Meeting, Interviewing, and Hiring Your Ideal Employees
(Part 1 – Hiring and Retaining Good Employees)
By Debra Engelhardt-Nash
In dentistry we speak a lot about targeting and attracting our “Ideal Patient”. What about attracting and hiring our “Ideal Employees”? In our previous post in this series, “Hiring and Retaining Ideal Employees”, we talked about “Attracting Your Ideal Employees”. Once you have reached out and attracted and screened potential ideal employees the next step is to meet and interview them in order to make a “you’re hired” decision.
Meeting the Candidate
After the telephone screening, invite the viable candidates to the office to pick up an application. In the meantime, encourage them to look up your practice website to learn more about you, or send them a new patient packet to help them discover who you are. Do not schedule an interview until you have met the applicant. This will help you eliminate unnecessary time allotted to an applicant who does not present professionally, or who doesn’t show up at all.
A prepared resumé does not replace completing your job application. Professional resumé resources may be utilized to present a formal and seemingly thorough job history. Completing your office application allows you to review their attention to detail, their neatness, and provides a comparison of information.
Prior to sitting down for the interview, review the application for accuracy, and job relevancy. Make a note of areas you need to discuss.
Do More Listening and Less Talking
Remember, the applicant is selling you on the idea of hiring them. You are not selling the applicant on the position. The objective of the interview is to learn as much as you can about the candidate. Ask open-ended questions that require thoughtful responses: A few examples are:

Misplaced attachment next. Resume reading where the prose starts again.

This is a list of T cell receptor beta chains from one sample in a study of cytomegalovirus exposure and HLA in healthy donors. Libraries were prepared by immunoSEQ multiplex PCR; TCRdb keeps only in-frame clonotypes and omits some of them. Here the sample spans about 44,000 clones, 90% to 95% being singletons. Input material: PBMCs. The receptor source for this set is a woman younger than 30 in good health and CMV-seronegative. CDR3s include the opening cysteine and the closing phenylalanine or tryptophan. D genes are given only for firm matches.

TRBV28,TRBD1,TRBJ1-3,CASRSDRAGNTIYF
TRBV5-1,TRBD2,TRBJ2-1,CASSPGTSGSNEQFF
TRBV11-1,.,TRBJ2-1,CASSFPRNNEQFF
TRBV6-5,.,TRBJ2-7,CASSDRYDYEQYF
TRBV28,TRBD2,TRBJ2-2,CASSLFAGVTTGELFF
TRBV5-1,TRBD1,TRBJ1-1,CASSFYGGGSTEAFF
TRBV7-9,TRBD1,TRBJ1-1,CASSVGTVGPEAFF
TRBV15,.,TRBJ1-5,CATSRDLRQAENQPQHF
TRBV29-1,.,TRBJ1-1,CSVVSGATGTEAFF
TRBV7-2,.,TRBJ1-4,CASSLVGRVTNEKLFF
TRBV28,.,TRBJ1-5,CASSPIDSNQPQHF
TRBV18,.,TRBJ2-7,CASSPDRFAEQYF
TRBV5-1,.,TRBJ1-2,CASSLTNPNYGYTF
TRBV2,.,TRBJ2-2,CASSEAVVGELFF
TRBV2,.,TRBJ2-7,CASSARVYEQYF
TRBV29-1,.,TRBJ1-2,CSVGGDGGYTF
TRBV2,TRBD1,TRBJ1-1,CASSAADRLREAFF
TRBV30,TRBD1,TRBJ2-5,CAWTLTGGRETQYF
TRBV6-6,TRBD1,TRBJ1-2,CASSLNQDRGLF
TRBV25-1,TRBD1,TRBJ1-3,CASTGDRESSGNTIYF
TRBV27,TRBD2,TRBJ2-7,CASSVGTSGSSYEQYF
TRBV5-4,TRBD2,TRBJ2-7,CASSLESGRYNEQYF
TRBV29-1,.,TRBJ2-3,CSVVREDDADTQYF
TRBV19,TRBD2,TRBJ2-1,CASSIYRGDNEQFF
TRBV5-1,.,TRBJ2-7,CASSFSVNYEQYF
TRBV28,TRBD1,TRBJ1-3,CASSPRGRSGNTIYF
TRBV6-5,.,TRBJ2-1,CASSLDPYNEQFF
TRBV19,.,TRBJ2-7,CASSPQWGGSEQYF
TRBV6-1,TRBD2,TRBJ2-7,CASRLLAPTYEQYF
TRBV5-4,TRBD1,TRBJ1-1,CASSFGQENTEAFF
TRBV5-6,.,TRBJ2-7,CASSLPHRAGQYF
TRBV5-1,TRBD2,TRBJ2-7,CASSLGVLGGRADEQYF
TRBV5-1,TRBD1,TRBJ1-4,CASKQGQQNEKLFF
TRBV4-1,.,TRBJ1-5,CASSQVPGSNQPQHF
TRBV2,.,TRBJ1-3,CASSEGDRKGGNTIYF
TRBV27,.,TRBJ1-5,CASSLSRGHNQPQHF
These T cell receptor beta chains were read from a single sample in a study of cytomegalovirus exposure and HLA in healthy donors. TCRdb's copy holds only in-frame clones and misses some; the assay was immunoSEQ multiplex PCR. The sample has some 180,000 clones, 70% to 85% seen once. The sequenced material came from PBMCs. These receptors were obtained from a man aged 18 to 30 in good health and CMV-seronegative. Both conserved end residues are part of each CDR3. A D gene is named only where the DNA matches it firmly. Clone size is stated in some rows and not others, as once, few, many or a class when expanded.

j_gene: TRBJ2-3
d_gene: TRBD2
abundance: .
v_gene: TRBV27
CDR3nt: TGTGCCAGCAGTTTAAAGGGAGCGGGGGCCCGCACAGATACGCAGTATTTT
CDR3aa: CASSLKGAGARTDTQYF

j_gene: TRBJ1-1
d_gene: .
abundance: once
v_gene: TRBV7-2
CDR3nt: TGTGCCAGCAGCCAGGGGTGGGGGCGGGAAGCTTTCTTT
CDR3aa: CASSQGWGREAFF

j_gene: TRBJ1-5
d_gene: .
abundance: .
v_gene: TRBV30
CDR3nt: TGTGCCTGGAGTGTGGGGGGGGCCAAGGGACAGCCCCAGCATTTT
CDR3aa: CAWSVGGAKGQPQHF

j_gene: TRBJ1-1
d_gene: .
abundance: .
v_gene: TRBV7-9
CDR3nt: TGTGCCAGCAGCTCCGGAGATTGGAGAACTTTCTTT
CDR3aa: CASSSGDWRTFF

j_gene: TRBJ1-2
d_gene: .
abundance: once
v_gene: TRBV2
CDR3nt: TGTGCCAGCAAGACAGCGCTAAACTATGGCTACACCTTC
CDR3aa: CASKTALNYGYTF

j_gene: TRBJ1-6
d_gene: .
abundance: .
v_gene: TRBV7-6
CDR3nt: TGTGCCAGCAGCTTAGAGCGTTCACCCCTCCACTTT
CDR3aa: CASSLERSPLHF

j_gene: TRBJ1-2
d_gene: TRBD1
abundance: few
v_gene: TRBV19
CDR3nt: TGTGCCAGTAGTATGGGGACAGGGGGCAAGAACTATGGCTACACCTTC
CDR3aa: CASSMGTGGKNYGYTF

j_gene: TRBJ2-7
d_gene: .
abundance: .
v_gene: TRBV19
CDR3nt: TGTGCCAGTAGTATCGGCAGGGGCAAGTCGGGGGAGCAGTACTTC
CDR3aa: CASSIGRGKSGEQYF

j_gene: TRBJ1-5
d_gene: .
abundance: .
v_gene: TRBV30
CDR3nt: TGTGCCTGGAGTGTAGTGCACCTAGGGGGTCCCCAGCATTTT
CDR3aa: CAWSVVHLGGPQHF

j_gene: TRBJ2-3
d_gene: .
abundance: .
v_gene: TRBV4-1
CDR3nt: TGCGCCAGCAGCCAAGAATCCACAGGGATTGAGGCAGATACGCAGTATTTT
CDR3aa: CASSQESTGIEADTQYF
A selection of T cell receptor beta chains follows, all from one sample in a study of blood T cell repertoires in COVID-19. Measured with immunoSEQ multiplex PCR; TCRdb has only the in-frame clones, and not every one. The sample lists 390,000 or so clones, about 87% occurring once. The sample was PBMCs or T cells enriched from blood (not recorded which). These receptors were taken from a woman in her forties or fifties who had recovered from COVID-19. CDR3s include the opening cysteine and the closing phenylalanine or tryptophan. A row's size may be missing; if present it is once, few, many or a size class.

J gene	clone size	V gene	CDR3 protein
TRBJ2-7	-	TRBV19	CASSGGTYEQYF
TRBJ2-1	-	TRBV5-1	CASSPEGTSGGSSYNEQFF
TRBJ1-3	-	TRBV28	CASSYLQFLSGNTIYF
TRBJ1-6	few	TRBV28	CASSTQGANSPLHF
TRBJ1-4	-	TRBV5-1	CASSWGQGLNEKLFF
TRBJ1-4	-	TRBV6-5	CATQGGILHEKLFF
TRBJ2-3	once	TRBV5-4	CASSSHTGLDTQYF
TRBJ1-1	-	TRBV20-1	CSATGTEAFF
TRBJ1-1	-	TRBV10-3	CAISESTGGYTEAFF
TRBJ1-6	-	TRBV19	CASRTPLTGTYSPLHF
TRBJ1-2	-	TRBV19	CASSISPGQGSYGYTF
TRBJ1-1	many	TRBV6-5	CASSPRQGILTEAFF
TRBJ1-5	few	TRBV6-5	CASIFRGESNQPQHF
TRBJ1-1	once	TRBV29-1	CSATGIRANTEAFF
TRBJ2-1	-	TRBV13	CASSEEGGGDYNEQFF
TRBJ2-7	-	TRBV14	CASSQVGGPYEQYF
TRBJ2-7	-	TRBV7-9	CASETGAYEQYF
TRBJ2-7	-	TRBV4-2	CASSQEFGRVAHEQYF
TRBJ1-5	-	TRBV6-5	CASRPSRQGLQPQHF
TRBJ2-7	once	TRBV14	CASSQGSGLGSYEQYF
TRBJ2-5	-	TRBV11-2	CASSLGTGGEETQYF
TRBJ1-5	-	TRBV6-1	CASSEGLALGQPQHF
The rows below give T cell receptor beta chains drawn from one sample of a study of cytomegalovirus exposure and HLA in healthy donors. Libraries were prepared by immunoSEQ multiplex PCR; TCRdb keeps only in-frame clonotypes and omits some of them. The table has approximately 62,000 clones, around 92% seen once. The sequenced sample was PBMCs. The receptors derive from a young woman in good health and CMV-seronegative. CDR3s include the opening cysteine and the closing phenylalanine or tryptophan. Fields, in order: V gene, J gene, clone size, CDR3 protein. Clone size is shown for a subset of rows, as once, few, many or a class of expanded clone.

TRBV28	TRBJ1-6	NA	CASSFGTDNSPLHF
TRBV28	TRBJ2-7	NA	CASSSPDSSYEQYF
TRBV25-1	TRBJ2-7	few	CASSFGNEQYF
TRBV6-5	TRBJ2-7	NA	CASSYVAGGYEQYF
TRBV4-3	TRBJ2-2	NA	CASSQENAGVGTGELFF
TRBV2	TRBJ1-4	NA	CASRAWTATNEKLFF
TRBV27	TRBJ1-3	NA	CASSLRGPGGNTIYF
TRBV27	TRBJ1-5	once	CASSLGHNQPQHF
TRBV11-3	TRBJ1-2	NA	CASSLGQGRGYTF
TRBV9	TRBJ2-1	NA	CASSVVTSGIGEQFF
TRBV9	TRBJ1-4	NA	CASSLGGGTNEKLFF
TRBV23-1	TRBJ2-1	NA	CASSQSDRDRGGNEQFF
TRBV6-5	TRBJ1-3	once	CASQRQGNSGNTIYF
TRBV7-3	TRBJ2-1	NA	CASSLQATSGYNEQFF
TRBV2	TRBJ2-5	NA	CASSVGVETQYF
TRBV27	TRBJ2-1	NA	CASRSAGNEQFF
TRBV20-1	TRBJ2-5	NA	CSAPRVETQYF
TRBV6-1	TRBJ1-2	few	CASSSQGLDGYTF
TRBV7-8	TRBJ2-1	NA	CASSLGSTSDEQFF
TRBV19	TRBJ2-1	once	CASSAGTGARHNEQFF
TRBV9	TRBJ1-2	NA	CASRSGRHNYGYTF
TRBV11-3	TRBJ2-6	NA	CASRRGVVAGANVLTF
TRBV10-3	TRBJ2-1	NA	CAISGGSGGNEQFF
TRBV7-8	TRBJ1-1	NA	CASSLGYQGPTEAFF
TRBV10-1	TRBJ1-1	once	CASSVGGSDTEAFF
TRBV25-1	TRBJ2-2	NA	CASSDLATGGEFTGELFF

• What do you think are the three most important things you do / you did in your current / previous position?
• What did you like most about your previous position?
• How would you handle an irate patient on the telephone?
• What would you say to a patient who complained that our fees are too high?
Do Your Homework
Make notes about your initial reaction. Pay attention to your internal reactions. (How do your gut instincts feel?) Review the application again and check references.
With permission obtained from the applicant, call the previous employer to learn more about the candidate. Be certain to speak to someone with the authority to discuss previous employers. Ask questions that relate only to employment. The most important question is, “Is this person eligible for rehire?”
Invite the final candidates (and there should only be one or two) to visit with the office before officially hiring them. Observe their punctuality, their initiative, and their interaction with the Team. Most importantly, ask yourself, “How did it feel to have them around?”
Once you have found your new team member and offered them a position, it’s time to do the paperwork. Review the job description, complete an employment agreement letter and create a personnel file. Compile all legal documents, copies of licenses and emergency contact information. Confirm the new member has read and understands the Office Protocol Manual.
Schedule a time for orientation. There is no such thing as a turnkey employee. Even those with experience need to learn your office standards and regimen. Engage the Team in the new employee’s success by assigning training responsibilities to existing team members.
Reward cooperation. If team players are rewarded, your organization will produce lots of collaboration. Assign responsibility for group morale to the group. Peer pressure is always more successful so impress on the people that part of their job is creating the right mood. That way everyone is accountable for the level of morale in the office.
They’re On the Payroll, Now What?
With thoughtful attraction, interviewing, hiring practices you have a team member who is ready and anxious to get to work and contribute. How do you make sure you effecting train and retain your ideal employees now that they’re on the team? In our next article I’ll share some key tips for retaining your ideal employees, allowing your practice to grow by encouraging personal growth. Click here to read Part 3 of Hiring and Retaining Ideal Employees, “Retaining Your Ideal Employees“.